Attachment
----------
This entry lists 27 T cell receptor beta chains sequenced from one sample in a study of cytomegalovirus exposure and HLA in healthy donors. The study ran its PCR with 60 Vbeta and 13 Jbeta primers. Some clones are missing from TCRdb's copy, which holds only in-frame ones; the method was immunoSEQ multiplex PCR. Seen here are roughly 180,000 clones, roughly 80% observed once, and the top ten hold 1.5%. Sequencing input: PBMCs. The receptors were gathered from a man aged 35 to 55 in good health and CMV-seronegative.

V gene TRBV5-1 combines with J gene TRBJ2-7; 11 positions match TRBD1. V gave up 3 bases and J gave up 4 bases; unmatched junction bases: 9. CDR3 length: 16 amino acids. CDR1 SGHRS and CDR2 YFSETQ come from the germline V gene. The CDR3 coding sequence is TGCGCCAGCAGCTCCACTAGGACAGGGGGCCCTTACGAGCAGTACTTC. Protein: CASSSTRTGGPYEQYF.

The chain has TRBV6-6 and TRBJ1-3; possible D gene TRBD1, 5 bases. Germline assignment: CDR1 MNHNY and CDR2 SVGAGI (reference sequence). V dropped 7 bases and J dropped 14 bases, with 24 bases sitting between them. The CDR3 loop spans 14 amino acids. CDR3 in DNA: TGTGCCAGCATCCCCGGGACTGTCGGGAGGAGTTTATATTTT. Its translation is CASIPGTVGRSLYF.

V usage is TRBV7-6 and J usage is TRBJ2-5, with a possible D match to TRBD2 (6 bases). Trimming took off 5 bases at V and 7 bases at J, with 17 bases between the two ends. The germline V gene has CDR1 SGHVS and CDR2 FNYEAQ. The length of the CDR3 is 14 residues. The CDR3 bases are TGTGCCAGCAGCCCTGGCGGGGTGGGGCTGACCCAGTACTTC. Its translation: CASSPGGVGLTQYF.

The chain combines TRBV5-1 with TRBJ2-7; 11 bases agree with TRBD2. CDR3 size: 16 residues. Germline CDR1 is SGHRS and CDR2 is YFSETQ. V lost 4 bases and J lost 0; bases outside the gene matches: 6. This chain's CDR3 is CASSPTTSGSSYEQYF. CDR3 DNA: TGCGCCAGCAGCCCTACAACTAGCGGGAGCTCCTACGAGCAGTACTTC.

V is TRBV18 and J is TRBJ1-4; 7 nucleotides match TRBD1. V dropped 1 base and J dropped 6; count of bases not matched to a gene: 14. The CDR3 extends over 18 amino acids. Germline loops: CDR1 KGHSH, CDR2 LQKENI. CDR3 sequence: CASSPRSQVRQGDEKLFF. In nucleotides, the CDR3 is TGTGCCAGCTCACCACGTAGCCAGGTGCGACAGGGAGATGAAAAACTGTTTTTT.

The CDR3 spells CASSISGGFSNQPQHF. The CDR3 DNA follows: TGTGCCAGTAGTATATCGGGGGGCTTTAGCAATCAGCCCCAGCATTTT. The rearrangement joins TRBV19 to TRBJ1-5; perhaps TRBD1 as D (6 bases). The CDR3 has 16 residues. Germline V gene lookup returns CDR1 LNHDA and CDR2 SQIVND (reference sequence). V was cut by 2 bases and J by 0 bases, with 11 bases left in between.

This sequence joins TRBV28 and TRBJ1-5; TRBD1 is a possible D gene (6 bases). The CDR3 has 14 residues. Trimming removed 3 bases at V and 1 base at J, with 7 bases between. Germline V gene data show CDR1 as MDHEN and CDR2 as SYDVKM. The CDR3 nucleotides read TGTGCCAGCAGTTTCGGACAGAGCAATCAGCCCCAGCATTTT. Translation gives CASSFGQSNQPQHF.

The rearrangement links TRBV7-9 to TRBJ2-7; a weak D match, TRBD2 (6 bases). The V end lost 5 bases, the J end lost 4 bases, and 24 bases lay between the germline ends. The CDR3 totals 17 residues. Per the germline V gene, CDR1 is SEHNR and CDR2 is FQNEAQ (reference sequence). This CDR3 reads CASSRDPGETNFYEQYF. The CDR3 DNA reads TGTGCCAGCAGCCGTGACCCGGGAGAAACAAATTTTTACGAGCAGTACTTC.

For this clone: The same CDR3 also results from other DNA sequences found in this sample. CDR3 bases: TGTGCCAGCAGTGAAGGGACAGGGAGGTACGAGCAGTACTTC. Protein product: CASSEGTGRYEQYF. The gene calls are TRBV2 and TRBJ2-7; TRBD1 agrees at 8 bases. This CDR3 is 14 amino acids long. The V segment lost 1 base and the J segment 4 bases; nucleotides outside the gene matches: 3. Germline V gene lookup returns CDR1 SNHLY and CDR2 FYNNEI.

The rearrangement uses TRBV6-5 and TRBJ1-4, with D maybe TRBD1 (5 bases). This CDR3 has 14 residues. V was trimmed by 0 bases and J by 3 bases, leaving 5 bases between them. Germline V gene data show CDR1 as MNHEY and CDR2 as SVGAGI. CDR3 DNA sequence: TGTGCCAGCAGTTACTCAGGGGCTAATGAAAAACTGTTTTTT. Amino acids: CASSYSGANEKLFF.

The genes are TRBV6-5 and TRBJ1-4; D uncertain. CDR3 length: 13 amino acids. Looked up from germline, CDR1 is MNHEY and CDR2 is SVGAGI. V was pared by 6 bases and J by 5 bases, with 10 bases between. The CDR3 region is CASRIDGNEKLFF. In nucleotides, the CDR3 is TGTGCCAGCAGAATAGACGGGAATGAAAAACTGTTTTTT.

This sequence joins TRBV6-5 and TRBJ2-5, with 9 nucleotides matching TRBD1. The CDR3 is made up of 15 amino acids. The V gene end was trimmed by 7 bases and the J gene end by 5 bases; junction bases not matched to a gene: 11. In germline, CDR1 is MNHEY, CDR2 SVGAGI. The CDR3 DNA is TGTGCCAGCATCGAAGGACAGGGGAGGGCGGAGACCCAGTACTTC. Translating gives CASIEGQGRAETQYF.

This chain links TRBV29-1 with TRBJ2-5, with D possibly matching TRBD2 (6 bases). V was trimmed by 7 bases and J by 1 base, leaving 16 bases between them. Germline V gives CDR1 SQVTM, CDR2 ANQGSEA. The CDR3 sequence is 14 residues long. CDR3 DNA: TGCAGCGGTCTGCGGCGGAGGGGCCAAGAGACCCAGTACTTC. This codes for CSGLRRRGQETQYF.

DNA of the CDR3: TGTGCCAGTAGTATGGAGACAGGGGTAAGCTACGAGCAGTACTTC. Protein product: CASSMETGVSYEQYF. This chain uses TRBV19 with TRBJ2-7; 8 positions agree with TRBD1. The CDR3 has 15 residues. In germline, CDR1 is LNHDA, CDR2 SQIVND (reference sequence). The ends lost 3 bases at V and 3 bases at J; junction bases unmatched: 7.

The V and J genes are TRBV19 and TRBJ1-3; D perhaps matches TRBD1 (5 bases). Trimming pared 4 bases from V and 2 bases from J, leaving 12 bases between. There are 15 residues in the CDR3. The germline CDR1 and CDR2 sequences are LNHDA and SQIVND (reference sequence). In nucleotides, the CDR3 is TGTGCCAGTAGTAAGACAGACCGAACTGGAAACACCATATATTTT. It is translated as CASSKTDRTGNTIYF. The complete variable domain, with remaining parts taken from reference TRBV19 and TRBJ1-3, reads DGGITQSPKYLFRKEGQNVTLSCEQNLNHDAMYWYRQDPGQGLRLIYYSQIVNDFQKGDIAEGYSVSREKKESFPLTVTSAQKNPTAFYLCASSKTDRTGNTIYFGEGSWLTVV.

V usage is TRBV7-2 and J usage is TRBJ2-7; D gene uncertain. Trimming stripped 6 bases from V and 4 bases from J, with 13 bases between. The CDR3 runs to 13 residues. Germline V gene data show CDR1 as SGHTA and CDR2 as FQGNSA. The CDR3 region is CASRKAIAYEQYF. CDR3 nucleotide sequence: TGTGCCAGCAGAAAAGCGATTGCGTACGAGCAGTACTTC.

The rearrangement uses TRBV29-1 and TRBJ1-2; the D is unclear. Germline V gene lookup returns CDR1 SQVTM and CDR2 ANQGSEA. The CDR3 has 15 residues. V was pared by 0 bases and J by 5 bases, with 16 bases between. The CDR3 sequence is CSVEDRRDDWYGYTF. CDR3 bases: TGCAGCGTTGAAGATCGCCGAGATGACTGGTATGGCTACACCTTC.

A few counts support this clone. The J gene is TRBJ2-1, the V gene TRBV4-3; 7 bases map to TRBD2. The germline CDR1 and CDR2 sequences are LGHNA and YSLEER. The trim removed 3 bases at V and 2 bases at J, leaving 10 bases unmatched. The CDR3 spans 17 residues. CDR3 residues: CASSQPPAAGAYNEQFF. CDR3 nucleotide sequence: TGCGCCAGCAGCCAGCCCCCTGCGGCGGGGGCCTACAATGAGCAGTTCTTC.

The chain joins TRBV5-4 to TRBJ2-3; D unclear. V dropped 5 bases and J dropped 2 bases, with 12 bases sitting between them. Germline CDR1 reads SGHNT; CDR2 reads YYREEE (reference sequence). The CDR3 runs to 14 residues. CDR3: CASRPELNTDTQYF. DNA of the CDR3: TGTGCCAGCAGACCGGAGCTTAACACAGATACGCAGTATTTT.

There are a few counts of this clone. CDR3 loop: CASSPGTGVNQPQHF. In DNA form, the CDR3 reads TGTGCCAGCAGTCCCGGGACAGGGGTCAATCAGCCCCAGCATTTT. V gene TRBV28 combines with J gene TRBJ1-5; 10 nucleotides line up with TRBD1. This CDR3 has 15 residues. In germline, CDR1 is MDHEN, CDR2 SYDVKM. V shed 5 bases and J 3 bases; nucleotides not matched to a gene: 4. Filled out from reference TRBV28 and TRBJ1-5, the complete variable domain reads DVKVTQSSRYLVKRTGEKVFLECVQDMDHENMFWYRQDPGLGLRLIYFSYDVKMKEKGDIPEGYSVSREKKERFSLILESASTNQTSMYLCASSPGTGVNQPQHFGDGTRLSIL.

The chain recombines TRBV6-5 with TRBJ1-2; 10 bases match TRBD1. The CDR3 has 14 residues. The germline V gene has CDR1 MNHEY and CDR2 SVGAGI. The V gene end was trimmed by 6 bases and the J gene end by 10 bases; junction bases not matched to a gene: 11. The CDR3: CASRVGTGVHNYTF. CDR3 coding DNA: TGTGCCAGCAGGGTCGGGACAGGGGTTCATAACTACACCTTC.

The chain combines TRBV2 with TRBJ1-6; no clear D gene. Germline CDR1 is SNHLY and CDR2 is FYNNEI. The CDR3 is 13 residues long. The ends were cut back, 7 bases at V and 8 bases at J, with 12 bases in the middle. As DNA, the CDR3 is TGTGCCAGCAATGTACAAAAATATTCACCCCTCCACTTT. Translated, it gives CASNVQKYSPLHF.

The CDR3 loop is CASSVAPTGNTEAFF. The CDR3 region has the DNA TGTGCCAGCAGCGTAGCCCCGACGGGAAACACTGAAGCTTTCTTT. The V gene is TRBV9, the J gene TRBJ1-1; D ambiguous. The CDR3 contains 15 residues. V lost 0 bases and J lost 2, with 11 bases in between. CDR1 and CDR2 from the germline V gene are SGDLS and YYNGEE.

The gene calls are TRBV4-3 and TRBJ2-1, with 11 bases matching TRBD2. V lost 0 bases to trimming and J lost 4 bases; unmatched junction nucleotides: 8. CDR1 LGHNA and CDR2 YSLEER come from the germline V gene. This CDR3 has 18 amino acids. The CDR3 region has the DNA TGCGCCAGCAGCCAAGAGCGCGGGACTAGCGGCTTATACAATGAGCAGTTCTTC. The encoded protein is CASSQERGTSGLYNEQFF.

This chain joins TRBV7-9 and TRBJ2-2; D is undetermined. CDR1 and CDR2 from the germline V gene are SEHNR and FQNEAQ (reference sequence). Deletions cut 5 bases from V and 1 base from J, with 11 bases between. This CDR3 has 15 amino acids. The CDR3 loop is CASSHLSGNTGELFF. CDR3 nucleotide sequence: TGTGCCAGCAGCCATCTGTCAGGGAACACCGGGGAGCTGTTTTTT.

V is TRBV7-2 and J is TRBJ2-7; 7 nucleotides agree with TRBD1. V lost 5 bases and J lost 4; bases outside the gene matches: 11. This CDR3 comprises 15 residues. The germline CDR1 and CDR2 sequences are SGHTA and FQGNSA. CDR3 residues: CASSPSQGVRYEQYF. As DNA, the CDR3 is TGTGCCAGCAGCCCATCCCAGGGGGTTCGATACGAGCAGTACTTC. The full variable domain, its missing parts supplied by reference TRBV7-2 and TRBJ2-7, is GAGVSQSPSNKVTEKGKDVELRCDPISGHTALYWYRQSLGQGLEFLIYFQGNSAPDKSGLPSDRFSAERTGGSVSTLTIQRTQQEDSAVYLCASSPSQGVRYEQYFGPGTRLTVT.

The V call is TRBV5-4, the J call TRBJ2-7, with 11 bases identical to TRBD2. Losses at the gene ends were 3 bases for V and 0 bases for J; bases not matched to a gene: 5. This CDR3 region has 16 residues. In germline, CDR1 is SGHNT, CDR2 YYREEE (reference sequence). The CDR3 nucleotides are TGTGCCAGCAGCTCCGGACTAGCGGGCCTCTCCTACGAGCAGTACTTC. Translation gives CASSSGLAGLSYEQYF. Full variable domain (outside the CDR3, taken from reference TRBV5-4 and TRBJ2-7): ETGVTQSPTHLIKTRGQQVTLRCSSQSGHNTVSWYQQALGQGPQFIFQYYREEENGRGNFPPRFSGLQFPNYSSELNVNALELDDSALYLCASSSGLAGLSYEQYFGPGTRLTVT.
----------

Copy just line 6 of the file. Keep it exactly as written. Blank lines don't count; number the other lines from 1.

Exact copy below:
V is TRBV18 and J is TRBJ1-4; 7 nucleotides match TRBD1. V dropped 1 base and J dropped 6; count of bases not matched to a gene: 14. The CDR3 extends over 18 amino acids. Germline loops: CDR1 KGHSH, CDR2 LQKENI. CDR3 sequence: CASSPRSQVRQGDEKLFF. In nucleotides, the CDR3 is TGTGCCAGCTCACCACGTAGCCAGGTGCGACAGGGAGATGAAAAACTGTTTTTT.